Frogs

adminhh Blog 4 Comments

Many years ago, I learned how to make sprigs for use in decorating porcelain. For fun, I added a very small frog sprig to the inside wall of a slip cast coffee mug. As the user drank, all of a sudden there was this creature on the coffee shoreline. The frog sprig became so popular that people would not buy a cup unless there was a frog in it…worrisome and welcome. After doing this for decades, I decided to stop, and only occasionally use the frog as an observer to small pond scenes. My inspiration comes from our garden pond…goldfish and plants and a herd of frogs inhabit it.

Long story short.

Last fall I was taking in a few tender plants like rosemary into the studio gallery for the winter…can’t do without rosemary. Weeks after this move, I heard the unmistakable sound of a tree frog in my studio gallery. I searched high and low with no luck. Several months later, the same sound and still no sight of my frog. Finally, in early spring I was walking through the gallery, and found the frog getting some sun on a window mullion…lovely. For the next few weeks, the frog stayed near the windows to catch daytime heat, and for the first time ever, I had no flies or bugs of any kind in the gallery.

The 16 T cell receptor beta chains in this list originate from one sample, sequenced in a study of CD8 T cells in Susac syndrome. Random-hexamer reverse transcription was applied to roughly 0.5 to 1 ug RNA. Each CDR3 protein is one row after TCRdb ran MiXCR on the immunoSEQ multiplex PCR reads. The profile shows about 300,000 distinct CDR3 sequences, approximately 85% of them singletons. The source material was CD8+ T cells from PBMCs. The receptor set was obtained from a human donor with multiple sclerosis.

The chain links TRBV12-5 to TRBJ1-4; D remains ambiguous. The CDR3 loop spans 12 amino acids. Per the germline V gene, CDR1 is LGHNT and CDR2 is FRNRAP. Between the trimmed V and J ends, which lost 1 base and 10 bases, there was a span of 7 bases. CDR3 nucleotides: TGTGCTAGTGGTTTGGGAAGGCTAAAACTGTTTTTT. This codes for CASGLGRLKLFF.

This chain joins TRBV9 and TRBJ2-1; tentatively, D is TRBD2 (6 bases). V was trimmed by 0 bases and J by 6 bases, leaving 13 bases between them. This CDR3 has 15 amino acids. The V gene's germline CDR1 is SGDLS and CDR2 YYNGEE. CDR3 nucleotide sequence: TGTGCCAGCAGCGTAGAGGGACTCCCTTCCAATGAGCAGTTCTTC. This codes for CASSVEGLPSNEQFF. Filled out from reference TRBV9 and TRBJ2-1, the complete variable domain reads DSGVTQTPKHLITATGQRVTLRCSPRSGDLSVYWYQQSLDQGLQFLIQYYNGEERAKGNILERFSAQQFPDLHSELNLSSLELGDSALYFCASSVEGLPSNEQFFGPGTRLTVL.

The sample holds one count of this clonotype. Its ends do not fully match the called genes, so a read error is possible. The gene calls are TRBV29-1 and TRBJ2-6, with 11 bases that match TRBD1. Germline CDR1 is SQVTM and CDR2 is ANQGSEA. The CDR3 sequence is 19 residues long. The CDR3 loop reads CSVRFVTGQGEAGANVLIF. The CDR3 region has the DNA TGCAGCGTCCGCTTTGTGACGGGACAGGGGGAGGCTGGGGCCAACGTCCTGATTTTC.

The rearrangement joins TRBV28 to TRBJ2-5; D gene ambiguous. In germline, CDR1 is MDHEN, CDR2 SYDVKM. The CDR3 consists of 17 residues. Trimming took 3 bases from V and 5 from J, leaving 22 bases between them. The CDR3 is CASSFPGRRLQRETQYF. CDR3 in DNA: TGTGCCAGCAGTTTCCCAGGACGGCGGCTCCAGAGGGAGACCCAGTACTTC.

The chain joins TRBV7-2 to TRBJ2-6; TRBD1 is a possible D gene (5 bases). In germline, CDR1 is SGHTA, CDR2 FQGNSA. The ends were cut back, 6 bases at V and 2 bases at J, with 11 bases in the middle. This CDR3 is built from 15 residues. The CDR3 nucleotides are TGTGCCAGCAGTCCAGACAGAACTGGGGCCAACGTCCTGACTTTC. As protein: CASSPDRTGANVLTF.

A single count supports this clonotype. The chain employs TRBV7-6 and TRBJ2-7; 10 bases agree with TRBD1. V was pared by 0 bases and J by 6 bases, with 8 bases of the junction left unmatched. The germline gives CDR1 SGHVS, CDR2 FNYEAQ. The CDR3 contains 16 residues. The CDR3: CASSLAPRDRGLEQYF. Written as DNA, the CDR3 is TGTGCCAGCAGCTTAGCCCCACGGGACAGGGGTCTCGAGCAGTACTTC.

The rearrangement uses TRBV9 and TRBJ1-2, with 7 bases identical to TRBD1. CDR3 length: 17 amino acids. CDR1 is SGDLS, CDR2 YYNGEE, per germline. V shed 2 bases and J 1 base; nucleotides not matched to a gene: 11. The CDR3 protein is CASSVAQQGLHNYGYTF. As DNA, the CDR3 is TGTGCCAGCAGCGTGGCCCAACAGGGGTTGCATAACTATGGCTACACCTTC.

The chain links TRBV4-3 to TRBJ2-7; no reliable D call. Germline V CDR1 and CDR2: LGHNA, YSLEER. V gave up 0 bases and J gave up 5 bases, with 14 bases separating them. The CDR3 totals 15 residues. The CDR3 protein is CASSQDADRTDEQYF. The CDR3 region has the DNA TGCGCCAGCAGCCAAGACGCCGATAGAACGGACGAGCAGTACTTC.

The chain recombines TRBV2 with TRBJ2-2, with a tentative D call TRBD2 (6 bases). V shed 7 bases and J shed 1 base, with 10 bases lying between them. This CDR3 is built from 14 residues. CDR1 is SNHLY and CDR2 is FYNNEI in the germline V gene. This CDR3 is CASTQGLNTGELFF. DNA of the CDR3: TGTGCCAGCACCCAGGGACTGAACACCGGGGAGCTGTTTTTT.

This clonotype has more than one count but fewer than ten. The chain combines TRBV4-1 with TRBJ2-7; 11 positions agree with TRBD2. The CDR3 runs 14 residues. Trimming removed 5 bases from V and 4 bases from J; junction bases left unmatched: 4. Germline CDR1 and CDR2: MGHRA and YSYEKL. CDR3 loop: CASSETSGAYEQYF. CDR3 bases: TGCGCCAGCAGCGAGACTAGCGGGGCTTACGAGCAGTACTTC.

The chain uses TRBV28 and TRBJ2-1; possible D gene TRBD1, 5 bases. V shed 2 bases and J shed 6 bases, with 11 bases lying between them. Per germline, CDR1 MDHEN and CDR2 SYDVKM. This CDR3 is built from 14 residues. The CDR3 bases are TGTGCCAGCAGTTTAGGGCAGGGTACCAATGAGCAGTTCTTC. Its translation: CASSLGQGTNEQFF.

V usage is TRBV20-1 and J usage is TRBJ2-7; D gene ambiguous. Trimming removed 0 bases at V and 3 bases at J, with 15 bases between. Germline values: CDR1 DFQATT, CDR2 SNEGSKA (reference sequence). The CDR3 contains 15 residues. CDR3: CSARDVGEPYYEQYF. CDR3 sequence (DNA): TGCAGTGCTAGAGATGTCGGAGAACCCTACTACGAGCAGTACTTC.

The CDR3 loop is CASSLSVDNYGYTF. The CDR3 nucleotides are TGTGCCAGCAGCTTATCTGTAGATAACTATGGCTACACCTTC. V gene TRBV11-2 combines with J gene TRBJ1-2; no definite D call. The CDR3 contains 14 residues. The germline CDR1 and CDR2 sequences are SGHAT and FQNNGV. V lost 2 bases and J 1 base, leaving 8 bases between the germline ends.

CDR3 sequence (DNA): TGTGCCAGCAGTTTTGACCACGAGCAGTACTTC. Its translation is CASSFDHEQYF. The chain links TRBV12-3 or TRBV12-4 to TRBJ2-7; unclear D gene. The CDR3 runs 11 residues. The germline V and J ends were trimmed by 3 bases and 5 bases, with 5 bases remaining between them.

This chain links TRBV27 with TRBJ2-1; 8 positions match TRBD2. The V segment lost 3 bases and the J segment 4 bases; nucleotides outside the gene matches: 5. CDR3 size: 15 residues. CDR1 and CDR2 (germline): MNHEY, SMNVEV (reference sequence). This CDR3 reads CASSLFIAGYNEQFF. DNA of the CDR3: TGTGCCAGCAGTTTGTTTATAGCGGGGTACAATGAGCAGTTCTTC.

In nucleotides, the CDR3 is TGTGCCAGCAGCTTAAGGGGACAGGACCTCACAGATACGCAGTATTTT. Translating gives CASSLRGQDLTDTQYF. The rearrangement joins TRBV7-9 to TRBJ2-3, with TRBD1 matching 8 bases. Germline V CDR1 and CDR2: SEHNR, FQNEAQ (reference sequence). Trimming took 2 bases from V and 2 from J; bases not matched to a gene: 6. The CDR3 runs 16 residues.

I found my frog sleeping in a cup several times, and also sleeping just under the saucer that goes with each cup. For anyone else this would just be a kind of neat thing…but for a potter who had put frog sprigs in cups for over thirty years…well this was a thrill.

I managed to get the tree frog back on to the rosemary, and when all serious threats of frost passed, moved the rosemary and the frog back outside where it hung out for a while. We still hear it. Full circle…beautiful.



Kind thoughts,

Harlan

Comments 4

  1. Thanks for the expanded version of the frog story. The short version was compelling, but long version evokes your spirit more completely.

    It is always a pleasure to visit with you, and thank you for your blog. A virtual visit…

  2. I like frogs, especially the tree kind. But Gee, Harlan, I hope you washed the cup before offering it for sale.

    Stunning web site!

  3. Beautiful story, Harlan! In the spring after Zalman died we found a tiny, brightly coloured , turtle, no bigger than a large watch face, on the patio. We had no idea where it had come from and put it in the garden amongst the plants.

  4. What a delightful story.

    I have admired your pots for a good while now, and I am very excited that you have a nice new website to communicate with the wider world.
    I look forward to more of what you have to say. I’d also like to thank you vary much for sharing some of your insider information.
    I’d love to know more about how you go about incising yur pots and what inspires you.

    Thanks again!

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